Barnacle got to work at the busiest station in the state — the port of entry near Evanston along Interstate 80. About 1,500 boats went through the check station while Barnacle was there, an increase of about 200 from the same time period in 2019. Barnacle put his nose to 257 boats with 15 “hits” or “interests.”
The port of entry near Evanston is one of the key check stations in the state because boaters are entering the state from Utah, which has quagga mussels in one of its most popular waters — Lake Powell. Farther south, Lake Mead in Arizona and Nevada also have these invasive mussels.
“It is pretty much all-hands-on-deck for us here starting July 4 through late summer,” said Jessica Warner, Game and Fish AIS specialist in Evanston. 
The check station near Evanston isn't the only one in the state that's seen increased boat traffic. At the state's 14 permanent check stations, along with roving crews at Wyoming waters, inspections are up about 34 percent from this time last year. Through Aug. 30, 2020, 64,681 boats were inspected compared to 48,084 at the same time in 2019. Zebra/quagga mussels have been found on 20 boats this year, 15 of which were in Evanston.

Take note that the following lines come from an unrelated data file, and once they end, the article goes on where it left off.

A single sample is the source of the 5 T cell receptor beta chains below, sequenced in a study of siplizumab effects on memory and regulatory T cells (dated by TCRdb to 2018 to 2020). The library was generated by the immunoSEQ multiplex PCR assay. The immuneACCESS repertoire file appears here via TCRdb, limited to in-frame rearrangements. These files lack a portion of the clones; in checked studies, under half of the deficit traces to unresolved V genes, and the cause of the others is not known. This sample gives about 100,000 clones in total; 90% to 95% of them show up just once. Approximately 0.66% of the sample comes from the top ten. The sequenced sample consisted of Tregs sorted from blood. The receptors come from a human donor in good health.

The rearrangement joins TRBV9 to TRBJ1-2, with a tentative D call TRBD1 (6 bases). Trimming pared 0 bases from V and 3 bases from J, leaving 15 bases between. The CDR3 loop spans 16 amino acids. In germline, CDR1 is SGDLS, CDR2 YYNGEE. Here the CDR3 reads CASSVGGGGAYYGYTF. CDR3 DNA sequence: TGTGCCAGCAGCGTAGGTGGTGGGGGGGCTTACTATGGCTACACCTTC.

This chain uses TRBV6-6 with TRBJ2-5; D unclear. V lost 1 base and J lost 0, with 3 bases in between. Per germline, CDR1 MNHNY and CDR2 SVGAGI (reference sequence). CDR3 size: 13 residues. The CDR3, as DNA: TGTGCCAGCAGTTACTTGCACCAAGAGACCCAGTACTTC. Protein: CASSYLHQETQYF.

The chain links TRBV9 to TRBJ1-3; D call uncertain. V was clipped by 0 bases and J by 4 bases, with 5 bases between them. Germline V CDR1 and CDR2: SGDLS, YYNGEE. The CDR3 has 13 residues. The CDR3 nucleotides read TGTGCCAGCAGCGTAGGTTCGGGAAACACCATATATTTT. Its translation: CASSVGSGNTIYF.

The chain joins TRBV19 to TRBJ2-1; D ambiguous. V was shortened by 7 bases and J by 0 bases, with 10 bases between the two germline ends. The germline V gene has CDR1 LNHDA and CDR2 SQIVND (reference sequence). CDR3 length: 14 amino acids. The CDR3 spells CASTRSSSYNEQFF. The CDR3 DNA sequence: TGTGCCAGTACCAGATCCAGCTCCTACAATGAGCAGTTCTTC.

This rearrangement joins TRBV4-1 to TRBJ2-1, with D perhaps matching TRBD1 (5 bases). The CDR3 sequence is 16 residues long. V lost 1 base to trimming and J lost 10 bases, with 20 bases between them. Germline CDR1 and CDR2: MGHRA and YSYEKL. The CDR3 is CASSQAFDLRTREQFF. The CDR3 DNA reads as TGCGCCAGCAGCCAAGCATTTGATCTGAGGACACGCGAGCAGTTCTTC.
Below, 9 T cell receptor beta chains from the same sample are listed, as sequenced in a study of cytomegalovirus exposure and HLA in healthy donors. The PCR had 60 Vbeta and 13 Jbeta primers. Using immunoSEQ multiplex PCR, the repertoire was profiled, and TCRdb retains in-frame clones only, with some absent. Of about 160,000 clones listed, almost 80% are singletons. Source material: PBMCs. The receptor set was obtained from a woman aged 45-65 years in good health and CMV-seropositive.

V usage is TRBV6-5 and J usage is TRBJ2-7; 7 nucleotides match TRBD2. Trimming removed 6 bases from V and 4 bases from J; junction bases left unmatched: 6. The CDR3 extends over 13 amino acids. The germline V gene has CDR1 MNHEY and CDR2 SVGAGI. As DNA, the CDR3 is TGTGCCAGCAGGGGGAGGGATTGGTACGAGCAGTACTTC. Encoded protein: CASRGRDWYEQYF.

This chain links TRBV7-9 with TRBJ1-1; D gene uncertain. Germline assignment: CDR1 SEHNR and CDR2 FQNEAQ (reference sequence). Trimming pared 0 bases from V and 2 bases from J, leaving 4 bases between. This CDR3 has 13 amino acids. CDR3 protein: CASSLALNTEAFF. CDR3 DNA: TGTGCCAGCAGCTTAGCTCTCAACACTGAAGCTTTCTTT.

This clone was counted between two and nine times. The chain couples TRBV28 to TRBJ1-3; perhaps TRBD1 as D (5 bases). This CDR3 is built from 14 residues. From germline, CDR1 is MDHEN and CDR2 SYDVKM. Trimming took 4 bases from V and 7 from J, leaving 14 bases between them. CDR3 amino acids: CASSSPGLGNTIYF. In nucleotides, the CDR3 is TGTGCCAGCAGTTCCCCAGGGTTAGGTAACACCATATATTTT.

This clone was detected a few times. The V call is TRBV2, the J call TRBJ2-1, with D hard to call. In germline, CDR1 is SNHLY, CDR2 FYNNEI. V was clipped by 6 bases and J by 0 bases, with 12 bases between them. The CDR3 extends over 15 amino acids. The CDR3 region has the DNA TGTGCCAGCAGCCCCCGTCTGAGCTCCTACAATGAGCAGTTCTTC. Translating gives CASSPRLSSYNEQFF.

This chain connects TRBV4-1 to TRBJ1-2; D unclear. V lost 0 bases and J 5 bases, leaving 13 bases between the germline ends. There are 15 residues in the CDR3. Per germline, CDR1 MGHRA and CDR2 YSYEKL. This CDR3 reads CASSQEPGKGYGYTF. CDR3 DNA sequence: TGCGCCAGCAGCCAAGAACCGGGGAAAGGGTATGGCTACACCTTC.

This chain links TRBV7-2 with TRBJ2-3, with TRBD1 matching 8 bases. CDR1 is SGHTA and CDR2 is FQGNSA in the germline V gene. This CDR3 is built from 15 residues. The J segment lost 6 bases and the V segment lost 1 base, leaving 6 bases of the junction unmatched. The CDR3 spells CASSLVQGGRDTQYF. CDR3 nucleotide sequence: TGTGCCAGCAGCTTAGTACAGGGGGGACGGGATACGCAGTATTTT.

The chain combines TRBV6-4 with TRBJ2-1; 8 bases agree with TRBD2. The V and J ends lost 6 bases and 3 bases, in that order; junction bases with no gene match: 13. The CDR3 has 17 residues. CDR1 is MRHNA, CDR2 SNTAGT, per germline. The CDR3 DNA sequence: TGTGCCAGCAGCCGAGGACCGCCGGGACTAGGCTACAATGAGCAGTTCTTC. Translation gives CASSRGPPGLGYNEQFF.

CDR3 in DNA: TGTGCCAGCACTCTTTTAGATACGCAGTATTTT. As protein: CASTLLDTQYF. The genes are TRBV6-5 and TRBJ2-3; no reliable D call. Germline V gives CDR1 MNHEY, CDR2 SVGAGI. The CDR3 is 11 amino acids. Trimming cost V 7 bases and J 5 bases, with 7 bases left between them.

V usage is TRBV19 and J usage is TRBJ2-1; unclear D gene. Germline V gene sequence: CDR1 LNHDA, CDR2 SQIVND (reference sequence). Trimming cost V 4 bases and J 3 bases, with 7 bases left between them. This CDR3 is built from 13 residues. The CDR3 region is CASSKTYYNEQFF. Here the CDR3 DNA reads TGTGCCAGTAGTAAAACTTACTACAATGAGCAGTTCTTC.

Barnacle’s background

DeShon and her dogs may work as mussel sniffers now, but that wasn’t always the case. DeShon began her career working dogs that detect contraband in schools. She later moved to training dogs to detect mussels. In 2016, DeShon was recognized by the Reduce Risks from Invasive Species Coalition for outstanding achievement by a private sector company in protecting America’s environment and economy.
DeShon currently has 10 dogs to sniff out mussels. She often gets them from rescue centers. Barnacle came from the Bay Area Animal Rescue Crew in Concord, California, near San Francisco. He was 2 1/2 years old when DeShon got him.